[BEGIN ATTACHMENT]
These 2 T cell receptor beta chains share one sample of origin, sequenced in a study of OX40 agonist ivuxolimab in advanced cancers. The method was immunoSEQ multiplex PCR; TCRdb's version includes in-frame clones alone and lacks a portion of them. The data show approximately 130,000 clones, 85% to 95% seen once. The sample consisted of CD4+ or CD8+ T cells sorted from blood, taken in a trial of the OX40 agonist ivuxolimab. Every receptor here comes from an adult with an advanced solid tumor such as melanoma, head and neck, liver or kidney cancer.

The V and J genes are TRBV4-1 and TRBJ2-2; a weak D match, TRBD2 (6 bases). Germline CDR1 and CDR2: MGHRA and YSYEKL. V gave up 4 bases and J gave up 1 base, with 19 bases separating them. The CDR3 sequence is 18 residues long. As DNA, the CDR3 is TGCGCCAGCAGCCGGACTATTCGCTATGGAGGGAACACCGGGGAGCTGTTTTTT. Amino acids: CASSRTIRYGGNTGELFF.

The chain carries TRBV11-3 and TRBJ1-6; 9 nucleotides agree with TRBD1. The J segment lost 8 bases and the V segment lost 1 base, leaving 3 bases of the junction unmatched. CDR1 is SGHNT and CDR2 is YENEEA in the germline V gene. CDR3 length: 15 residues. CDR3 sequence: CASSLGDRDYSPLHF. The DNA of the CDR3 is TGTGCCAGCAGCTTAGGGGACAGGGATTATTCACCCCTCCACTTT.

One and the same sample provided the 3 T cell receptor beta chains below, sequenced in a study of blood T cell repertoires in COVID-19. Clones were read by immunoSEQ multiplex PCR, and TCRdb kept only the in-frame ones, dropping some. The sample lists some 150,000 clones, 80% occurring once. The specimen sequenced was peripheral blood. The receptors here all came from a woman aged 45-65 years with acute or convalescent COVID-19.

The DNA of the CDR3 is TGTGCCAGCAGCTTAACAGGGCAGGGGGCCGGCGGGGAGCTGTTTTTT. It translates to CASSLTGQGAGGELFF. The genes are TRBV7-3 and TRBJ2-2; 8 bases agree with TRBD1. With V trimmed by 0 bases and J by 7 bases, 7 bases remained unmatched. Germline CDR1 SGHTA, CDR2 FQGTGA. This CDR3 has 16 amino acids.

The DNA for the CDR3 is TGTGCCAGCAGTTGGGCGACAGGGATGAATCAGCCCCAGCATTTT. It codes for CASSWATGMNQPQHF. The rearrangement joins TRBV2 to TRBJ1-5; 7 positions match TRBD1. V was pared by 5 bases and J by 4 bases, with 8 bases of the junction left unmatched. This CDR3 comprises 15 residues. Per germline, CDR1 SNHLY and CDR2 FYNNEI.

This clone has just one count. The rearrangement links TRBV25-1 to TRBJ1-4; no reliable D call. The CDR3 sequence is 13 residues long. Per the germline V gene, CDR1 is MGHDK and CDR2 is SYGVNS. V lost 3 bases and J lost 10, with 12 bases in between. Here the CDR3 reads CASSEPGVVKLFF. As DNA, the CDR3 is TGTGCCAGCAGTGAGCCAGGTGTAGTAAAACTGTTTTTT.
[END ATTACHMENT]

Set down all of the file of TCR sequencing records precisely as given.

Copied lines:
These 2 T cell receptor beta chains share one sample of origin, sequenced in a study of OX40 agonist ivuxolimab in advanced cancers. The method was immunoSEQ multiplex PCR; TCRdb's version includes in-frame clones alone and lacks a portion of them. The data show approximately 130,000 clones, 85% to 95% seen once. The sample consisted of CD4+ or CD8+ T cells sorted from blood, taken in a trial of the OX40 agonist ivuxolimab. Every receptor here comes from an adult with an advanced solid tumor such as melanoma, head and neck, liver or kidney cancer.

The V and J genes are TRBV4-1 and TRBJ2-2; a weak D match, TRBD2 (6 bases). Germline CDR1 and CDR2: MGHRA and YSYEKL. V gave up 4 bases and J gave up 1 base, with 19 bases separating them. The CDR3 sequence is 18 residues long. As DNA, the CDR3 is TGCGCCAGCAGCCGGACTATTCGCTATGGAGGGAACACCGGGGAGCTGTTTTTT. Amino acids: CASSRTIRYGGNTGELFF.

The chain carries TRBV11-3 and TRBJ1-6; 9 nucleotides agree with TRBD1. The J segment lost 8 bases and the V segment lost 1 base, leaving 3 bases of the junction unmatched. CDR1 is SGHNT and CDR2 is YENEEA in the germline V gene. CDR3 length: 15 residues. CDR3 sequence: CASSLGDRDYSPLHF. The DNA of the CDR3 is TGTGCCAGCAGCTTAGGGGACAGGGATTATTCACCCCTCCACTTT.

One and the same sample provided the 3 T cell receptor beta chains below, sequenced in a study of blood T cell repertoires in COVID-19. Clones were read by immunoSEQ multiplex PCR, and TCRdb kept only the in-frame ones, dropping some. The sample lists some 150,000 clones, 80% occurring once. The specimen sequenced was peripheral blood. The receptors here all came from a woman aged 45-65 years with acute or convalescent COVID-19.

The DNA of the CDR3 is TGTGCCAGCAGCTTAACAGGGCAGGGGGCCGGCGGGGAGCTGTTTTTT. It translates to CASSLTGQGAGGELFF. The genes are TRBV7-3 and TRBJ2-2; 8 bases agree with TRBD1. With V trimmed by 0 bases and J by 7 bases, 7 bases remained unmatched. Germline CDR1 SGHTA, CDR2 FQGTGA. This CDR3 has 16 amino acids.

The DNA for the CDR3 is TGTGCCAGCAGTTGGGCGACAGGGATGAATCAGCCCCAGCATTTT. It codes for CASSWATGMNQPQHF. The rearrangement joins TRBV2 to TRBJ1-5; 7 positions match TRBD1. V was pared by 5 bases and J by 4 bases, with 8 bases of the junction left unmatched. This CDR3 comprises 15 residues. Per germline, CDR1 SNHLY and CDR2 FYNNEI.

This clone has just one count. The rearrangement links TRBV25-1 to TRBJ1-4; no reliable D call. The CDR3 sequence is 13 residues long. Per the germline V gene, CDR1 is MGHDK and CDR2 is SYGVNS. V lost 3 bases and J lost 10, with 12 bases in between. Here the CDR3 reads CASSEPGVVKLFF. As DNA, the CDR3 is TGTGCCAGCAGTGAGCCAGGTGTAGTAAAACTGTTTTTT.